Mountain Humor in Folktales and Other Media
Intro
  Lesson 2  Lesson 3  Lesson 4  Activities

Lesson 1

Hillbilly or Appalachian: Is There A Difference?

Objectives:

Notes to the Teacher:

This lesson can be completed in one day; however, extending the time allows students to complete independent study. 

One focus of this lesson (and of the unit) is to help students determine what does and what does not constitute Appalachian humor. However, this is a very sensitive issue for many students, particularly Appalachian students. Students will have a variety of responses to all questions in this unit, some very emotional. Care should be taken to accept the student’s point of view as valid.

The following essays are excellent resources for teacher and students.

Ballard, Sandra L.  "Where Did Hillbillies Come From?  Tracing Sources of the Comic Hillbilly Fool in Literature."  Back Talk from Appalachia: Confronting Stereotypes.  Ed. Dwight B. Billings, Gurney Norman, and Katherine Ledford.  KY:  Kentucky UP, 1999.  138-149.

Feathers, Tony. "Cartoons." Appalachia Inside Out: Culture and Custom. Vol. 2. Eds. Robert J. Higgs, Ambrose Manning, and Jim Wayne Miller. Knoxville: Tennessee UP, 1995. 596-600.

Jones, Loyal. "Appalachian Humor." Appalachia Inside Out: Culture and Custom. Vol. 2. Eds. Robert J. Higgs, Ambrose Manning, and Jim Wayne Miller. Knoxville: Tennessee UP, 1995. 613-619.

Newcomb, Horace.  "Appalachia on Television:  Region as Symbol in American Popular Culture (1880)."  Appalachian Images in Folk and Popular Culture.  2nd ed. Ed. W. K. McNeil.  Knoxville, Tennessee UP, 1995. 315-329.  

Shelby, Anne.  "The 'R' Word:  What's So Funny (and Not So Funny) about Redneck Jokes." Back Talk from Appalachia: Confronting Stereotypes. Ed. Dwight B. Billings, Gurney Norman, and Katherine Ledford.  KY: Kentucky UP, 1999.  153-160.

Thompson, Jerry. "Hillbilly Humor." Now &Then 14.1 (Spring 1994): 12-13.

Woodside, Jane Harris. "Twisted Humor: The Cartoons of Anthony Feathers." Now &Then 14.1 (Spring 1994): 27-30.

Procedures:

1. Prepare the board ahead of time with the following headings: Jokes/Source/Reactions; Why?; Outsider/ Insider; Qualities of Appalachian Humor. All information should remain on the board until the end of the lesson.

2. Write the terms Appalachia and Hillbilly on the board. Allow students 5 minutes to freewrite about these terms in their journals.

3. After students have completed their journal entry, conduct an open discussion based on their responses. Encourage students to reveal their sources.

4. Provide students with the following definition.

5. Encourage students to respond to this definition. Ask students to explain why they agree or disagree with the definition.

6. Provide the following definitions of Appalachia:

7. Conduct an open discussion based on the three definitions of Appalachia. Ask students to reflect on reasons for the variety of definitions.

Suggested response:

8. Provide students with the following definition:

9. Encourage students to respond to this definition. Ask students to explain why they agree or disagree with the definition.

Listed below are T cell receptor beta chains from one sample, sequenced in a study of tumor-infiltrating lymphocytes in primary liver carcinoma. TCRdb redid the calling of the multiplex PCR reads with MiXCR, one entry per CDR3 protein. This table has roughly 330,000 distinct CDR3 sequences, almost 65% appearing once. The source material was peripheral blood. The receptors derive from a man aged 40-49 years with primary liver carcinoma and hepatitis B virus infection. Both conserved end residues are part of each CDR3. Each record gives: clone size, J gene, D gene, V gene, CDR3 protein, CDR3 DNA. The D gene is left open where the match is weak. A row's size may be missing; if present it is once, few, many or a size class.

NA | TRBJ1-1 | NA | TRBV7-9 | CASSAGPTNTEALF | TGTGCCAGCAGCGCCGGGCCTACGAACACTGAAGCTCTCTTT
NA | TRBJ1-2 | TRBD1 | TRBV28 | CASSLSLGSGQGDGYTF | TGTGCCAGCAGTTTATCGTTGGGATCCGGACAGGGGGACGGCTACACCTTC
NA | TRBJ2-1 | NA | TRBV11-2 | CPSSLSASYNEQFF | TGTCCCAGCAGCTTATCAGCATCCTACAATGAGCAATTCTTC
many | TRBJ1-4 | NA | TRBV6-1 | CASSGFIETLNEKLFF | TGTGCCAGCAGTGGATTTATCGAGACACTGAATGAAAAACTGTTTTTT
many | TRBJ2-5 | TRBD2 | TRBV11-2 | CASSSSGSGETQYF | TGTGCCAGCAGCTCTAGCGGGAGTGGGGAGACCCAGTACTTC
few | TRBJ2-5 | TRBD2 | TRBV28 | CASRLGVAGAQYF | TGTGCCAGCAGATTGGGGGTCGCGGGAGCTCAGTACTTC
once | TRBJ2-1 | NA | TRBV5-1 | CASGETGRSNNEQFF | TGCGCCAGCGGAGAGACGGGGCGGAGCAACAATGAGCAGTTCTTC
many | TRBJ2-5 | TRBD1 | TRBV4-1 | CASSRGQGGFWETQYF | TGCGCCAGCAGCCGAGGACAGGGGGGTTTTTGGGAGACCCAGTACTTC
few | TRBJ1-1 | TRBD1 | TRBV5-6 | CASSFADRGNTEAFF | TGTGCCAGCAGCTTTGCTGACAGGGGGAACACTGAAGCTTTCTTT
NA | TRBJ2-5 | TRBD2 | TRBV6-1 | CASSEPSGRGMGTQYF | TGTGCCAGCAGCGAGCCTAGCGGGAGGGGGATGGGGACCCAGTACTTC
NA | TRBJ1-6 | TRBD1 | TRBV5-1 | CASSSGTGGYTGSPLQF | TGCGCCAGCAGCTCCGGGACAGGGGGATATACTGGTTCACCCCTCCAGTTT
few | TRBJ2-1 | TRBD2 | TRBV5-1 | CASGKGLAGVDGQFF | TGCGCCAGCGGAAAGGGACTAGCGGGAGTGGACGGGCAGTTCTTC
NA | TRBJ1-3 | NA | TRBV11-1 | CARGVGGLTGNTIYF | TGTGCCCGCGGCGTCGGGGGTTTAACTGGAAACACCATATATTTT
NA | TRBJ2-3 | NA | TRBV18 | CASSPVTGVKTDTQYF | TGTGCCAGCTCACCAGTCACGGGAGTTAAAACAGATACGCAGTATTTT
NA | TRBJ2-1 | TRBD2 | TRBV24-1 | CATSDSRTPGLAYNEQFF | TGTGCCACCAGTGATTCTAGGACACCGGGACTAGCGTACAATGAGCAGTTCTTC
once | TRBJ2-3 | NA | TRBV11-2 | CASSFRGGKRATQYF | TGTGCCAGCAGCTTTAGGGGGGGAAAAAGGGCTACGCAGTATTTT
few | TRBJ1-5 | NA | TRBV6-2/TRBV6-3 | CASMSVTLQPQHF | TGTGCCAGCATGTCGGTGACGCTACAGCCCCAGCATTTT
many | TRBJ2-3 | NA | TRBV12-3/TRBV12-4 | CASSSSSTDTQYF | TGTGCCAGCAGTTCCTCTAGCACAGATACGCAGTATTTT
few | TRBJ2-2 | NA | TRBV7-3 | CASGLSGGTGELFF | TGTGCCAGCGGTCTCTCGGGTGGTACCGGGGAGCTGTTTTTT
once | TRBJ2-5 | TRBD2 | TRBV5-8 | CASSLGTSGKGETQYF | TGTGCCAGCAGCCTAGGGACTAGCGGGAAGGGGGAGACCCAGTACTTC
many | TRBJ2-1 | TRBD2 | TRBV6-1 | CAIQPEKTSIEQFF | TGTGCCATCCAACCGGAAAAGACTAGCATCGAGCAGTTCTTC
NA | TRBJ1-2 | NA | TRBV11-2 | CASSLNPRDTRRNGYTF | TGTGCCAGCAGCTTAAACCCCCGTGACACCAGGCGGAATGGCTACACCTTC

10. Encourage students to share any jokes about Appalachians (or hillbillies) that they are familiar with. Ask students to reveal the source of the joke. Notice which jokes are met with laughter and which are not. Enlist the aid of a willing student to write short titles, or first lines, of the jokes on the board, indicating student reactions.

11. Allow for open discussion regarding student responses to jokes. Why did students respond favorably to some and not others?

Suggested responses:

12. Ask students the following questions and allow time for open discussion. Solicit another student volunteer to write student responses on the board as they are discussed.

    Why do different races, religions, or regions tell jokes about themselves?

Suggested responses:

    Is there a difference between an outsider telling a joke about a particular race, religion, or region and an insider doing the same?

Suggested responses:

13. Ask students if they can identify positive qualities of Appalachian humor?

Suggested responses:

14. Gather cartoons and jokes from magazines, journals, and the Internet.  Provide these in a format that students can access. The following Internet source may be helpful.  (A search using the terms hillbilly and joke in http://www.google.com or another search engine will provide additional sites.) 

My West Virginia Mountain-Redneck and Hillbilly Jokes (search for joke or redneck joke at this site)

Suggested responses:

15. In small groups, ask students to provide examples for each quality of Appalachian humor. Students can use information from the board as well as samples from Appalachian Humor books (Loyal Jones and Billy Edd Wheeler’s Laughter in Appalachia and More Laughter in Appalachia) and cartoons provided by the teacher (check Now and Then published by Center for Appalachian Studies and Services, ETSU, Box 70556, Johnson City, TN 37614-0556, which has cartoons in almost every issue). Advise students that they should endeavor to be creative in the presentation of their material.

This assignment can be extended in order for students to conduct research outside of class.

NOTE TO TEACHER:  If you're interested in adding the humor of songs, tall tales, and anecdotes, you may want to check out West Virginia's Appalachian Music and Literature


Mountain Humor in Folktales and Other Media: Intro
Complete list of AppLit pages on Folklore

This Page Created:  11/08/2001
Last Update: 7/13/05


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